The everyday blog of Richard Bartle.
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2:59pm on Wednesday, 1st February, 2023:
I had to pass through a picket line to get to work today, because many of my colleagues are on strike. I'm not a member of the University and College Union because I'm part-time; this means that if I didn't go to work today, my job would be at risk (only union members are protected from disciplinary action). Fortunately, there's no intimidation on the picket lines (it's all very civilised); you just have to take one of their leaflets and you're through.
The union's grievances are valid and apply across the whole university secotr. The strike therefore also applies across the whole university sector (or at least ones where the UCU has a foothold). However, because the strike is across the whole sector, this means that individual universities can't come to agreements with union branches. It doesn't matter how much Essex University is willing to concede, that won't end the strike.
My own frustrations with my job are related to, but more specific than, how the government treats universities or how the university sector treats Essex University. They're to do with how Essex University treats our department, the School of Computer Science and Electronic Engineering. Essex University is basically a Social Sciences university, and a very good one at that. The science departments have gradually been closed down (Chemistry), merged into other departments (Physics merged with Electronic Engineering, which then merged with Computer Science) or saved by spinning off something non-core but wildly popular (Biology begat Sports Science). The university tried to close down Mathematics a few years ago, until Essex County Council put a stop to it on the grounds that you can't call yourself a university if you don't have a mathematics department.
CSEE, Law and the Essex Business School are the largest departments and are effectively that cash cows that let the rest of the university flourish. However, they also drag it down. This is because the larger a department is, the less its students like it, so the lower the ratings they give us in the polls that are used to inform those newspapers that produce university ranking tables. The lower student survey marks also arise because we're over-worked. People in Psychology or History or Philosophy are also over-worked, of course, but not to the extent that we are. Our problem is that we need more members of staff than we have.
OK, so we do have all the positions we need to cover the work we have to do, but they're not all filled. We're about 20 members of staff short. This puts pressure on our existing members of staff, some of whom snap and leave for universities with a better staff/student ratio than us; ours is good in theory, but not currently in practice. You can't really blame them, but a high turnover among junior members of staff perpetuates the problem. A shortage of office space doesn't help, either.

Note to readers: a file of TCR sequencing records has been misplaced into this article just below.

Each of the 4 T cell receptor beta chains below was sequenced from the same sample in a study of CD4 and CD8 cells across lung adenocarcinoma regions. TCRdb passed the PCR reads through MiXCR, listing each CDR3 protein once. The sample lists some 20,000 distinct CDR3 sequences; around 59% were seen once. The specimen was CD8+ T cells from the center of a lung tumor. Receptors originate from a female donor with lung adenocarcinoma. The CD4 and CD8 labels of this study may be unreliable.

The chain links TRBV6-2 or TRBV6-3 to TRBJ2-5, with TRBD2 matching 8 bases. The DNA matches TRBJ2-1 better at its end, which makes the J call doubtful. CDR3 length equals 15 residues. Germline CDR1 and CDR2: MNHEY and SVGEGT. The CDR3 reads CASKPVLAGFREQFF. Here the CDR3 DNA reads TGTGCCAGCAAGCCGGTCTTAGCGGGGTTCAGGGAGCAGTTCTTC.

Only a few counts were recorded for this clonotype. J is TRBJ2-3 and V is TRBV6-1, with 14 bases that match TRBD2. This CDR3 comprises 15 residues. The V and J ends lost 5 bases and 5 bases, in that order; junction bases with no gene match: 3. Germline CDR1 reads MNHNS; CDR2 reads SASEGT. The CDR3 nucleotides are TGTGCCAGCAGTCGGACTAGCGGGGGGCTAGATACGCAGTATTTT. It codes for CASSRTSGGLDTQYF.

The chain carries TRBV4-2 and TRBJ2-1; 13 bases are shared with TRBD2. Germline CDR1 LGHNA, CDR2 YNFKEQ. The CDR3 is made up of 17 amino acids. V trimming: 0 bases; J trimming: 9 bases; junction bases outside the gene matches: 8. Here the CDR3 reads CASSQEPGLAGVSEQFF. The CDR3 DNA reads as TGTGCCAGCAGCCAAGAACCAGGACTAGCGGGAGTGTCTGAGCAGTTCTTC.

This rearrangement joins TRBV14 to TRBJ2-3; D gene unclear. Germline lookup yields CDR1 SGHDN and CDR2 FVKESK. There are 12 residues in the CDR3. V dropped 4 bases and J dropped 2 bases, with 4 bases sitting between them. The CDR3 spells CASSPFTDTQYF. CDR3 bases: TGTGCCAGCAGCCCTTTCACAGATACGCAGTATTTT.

As a result of all this, CSEE regularly under-performs in all the university's Key Performance Indicators. If we weren't a cash cow, we'd be in danger of closure (we've been close in the past), but we are so we're not. However, the university is constantly foisting new initiatives upon us to improve our KPIs. This wouldn't be so bad if they removed the previous initiatives that didn't work, but the new ideas all go on top of these. It bogs us down. Having to mark 200 assignments is one thing; having to mark them within three weeks of the deadline is another; having to mark the assignments that came in a week late within two weeks is a third; having to provide meaningful feedback is a fourth. Including the marking of exam papers, we're supposed to spend no more than 30 minutes assessing each student. It takes more like 75 minutes — or 30 minutes if you give assignments a superficial read and don't care about feedback quality.
Sorting out this kind of departmental suffering is what I'd go on strike for. Unfortunately, the way to fix the problem is to reduce student numbers for a period so that staff don't leave at the same rate they arrive. Reducing student numbers would make us no longer a cash cow, though, which would weaken our position and undoubtedly lead to other reasons why staff would leave (having to share offices, for example). It could also make the university ponder once more on the topic of whether CSEE was a good fit with its brand.
Ultimately, we have too many universities in the UK and too many people attending them who are not academically inclined. I don't see that the UCU will be striking to reduce the number of universities and so make many of its members redundant, so we're pretty well stuck as we are.
Fortunately, I have to retire within 4 years anyway so don't really care how things go after that.
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